RE: CONTENT DECISION: Presence of Services or Applications (SA)
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In this case what I would do (hypothetically, and if you are running
the tool yourself you would be making the decisions based on your
requirements), is notify you that finger is running on one or more of
your hosts and advise you of the risks associated with finger. At that
point you, as the owner of the network need to make a decision based
on that information. If you determine that finger is essential to
your operations, the threat of someone exploiting finger is low enough
for you to live with then you make the call to apply the suggested
safeguards, i.e., turn off the service, etc. or not. At that point
you are managing the risk to your network.
I have a feeling we could discuss this to infinity if we wanted to.
I agree with you that scans/audits should check for running services.
You need to be able to determine if the service is running by default
as a part of the install or as part of your network policy. If it is
your policy that finger be allowed, than well and good. If your
policy states that finger should not be running on the network, and
the tool discovers that certain hosts have it running, than you have a
problem that needs to be addressed.
These are my opinions, I am sure that others will be able to add to,
disagree, agree, whatever.
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From: Dave Mann [mailto:firstname.lastname@example.org]
Sent: Thursday, August 05, 1999 3:39 PM
To: Prosser, Mike
Subject: Re: CONTENT DECISION: Presence of Services or Applications
"Prosser, Mike" wrote:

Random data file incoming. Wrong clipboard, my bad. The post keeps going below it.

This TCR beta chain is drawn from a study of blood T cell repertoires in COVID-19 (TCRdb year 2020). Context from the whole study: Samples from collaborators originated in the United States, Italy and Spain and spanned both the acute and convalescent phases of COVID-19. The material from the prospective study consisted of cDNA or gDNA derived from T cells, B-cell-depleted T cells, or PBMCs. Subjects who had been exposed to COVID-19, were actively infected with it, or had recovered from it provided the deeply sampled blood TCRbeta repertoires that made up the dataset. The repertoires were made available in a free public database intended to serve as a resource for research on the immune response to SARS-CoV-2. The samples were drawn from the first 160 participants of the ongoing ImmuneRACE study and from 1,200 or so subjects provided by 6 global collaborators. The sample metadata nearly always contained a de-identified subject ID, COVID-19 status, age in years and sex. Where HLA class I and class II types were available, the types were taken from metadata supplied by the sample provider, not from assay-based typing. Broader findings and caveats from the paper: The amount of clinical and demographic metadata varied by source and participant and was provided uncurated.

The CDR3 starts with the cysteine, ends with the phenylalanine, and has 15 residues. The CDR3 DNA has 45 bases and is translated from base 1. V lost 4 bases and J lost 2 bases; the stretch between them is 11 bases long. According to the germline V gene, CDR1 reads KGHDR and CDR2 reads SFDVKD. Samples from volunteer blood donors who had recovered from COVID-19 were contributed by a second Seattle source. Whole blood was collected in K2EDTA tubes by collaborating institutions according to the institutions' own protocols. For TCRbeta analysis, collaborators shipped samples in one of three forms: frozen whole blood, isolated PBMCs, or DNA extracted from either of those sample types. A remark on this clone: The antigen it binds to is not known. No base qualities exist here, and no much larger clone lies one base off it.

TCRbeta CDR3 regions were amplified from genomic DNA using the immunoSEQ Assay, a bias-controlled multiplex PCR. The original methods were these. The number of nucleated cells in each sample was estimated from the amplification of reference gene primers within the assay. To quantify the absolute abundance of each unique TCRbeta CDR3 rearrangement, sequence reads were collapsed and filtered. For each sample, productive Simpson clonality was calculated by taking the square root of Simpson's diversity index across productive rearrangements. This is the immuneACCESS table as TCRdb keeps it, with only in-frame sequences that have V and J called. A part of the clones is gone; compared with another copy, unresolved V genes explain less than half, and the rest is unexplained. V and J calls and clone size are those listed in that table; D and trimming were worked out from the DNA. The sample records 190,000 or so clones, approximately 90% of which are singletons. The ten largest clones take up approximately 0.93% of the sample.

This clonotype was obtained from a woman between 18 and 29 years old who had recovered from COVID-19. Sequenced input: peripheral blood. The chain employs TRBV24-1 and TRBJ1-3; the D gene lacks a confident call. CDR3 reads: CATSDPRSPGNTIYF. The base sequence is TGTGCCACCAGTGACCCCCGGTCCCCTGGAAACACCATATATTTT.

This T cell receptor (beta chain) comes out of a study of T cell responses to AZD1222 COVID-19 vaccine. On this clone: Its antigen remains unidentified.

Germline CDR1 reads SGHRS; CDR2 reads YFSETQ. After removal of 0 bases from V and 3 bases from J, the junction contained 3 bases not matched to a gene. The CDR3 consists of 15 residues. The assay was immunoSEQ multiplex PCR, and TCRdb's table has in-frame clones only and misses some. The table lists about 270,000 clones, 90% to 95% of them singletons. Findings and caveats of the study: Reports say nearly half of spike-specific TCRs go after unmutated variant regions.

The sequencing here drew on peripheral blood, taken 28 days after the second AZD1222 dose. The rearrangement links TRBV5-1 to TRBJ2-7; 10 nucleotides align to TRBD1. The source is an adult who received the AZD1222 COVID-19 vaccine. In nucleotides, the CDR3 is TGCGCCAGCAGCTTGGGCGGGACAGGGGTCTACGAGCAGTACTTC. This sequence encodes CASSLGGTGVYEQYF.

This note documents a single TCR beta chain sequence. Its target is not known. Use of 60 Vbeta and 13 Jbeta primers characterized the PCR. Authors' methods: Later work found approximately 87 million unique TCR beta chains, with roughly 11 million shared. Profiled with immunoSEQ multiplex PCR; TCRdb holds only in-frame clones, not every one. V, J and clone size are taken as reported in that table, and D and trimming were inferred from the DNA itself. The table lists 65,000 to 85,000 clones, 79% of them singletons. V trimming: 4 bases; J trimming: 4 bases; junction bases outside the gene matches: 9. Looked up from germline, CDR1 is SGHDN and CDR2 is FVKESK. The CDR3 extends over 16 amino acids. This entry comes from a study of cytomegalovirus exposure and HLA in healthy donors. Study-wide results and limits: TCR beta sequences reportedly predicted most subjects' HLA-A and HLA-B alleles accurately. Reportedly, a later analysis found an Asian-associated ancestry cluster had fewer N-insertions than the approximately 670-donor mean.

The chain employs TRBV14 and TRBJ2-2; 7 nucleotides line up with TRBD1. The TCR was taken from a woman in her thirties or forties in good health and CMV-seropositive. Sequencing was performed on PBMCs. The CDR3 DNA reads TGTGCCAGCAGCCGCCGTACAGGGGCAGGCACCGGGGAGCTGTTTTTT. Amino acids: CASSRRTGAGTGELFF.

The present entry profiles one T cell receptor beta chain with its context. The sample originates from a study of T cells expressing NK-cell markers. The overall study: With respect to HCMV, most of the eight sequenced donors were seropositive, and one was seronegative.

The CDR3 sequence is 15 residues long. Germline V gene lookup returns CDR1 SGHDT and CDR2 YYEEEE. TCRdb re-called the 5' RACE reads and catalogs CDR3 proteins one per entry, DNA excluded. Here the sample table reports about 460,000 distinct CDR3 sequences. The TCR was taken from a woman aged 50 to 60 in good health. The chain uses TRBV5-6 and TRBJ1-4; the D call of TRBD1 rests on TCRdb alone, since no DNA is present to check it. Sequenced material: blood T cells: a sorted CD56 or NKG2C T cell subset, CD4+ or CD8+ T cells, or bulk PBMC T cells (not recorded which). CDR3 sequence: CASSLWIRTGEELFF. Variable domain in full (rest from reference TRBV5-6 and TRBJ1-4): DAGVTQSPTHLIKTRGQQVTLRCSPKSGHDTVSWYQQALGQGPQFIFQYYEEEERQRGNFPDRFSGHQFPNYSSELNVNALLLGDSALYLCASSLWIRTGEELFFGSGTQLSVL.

> I am not saying don't check for a service running, we do. I believe
> Aleph One says it best when he said it is a risk vice an actual
> vulnerability. A client may not even realize they are running a
> particular "risky" service, or they may be fully aware of it and
> it for their business. All a scanner does by checking for the
> is alert the user to the fact the service is running. Speaking for
> myself, not for other vendors, having a "risky" service running or
> not is a decision that the client has to make based on their needs.
> We try to provide them with all the options to make that decision.
> All part of risk management.
Let's say that I am one of your customers. Let's say my
policy states that finger should not be running on any
of my boundary machines. Let's say your scanner determines
that finger is, in fact, running on one of my boundary machines.
Question: Has your scanner just identified a vulnerability
on my system?
Note, if you say no, it is not a vulnerability on the grounds
that finger is not flawed on its own, then you admit that
vulnerabilities can be understood independant of policy.
That is, you do not need to consider what my policy is to
make the determination of whether finger is a vulnerability
or not. On the other hand, if you say yes according to *my*
restrictive policy it is a vulnerability, then you make the case
for the more inclusive notion of vulnerability -- since the
more inclusive notion of vulnerability will allow us to
describe things that are vulnerabilities on some systems
but not others depending on the respective policies.
David Mann || phone: (781) 271 - 2252
INFOSEC Engineer/Scientist, Sr ||
Enterprise Security Solutions || fax: (781) 271 - 3957
The MITRE Corporation ||
Bedford, Mass 01730 || e-mail: email@example.com
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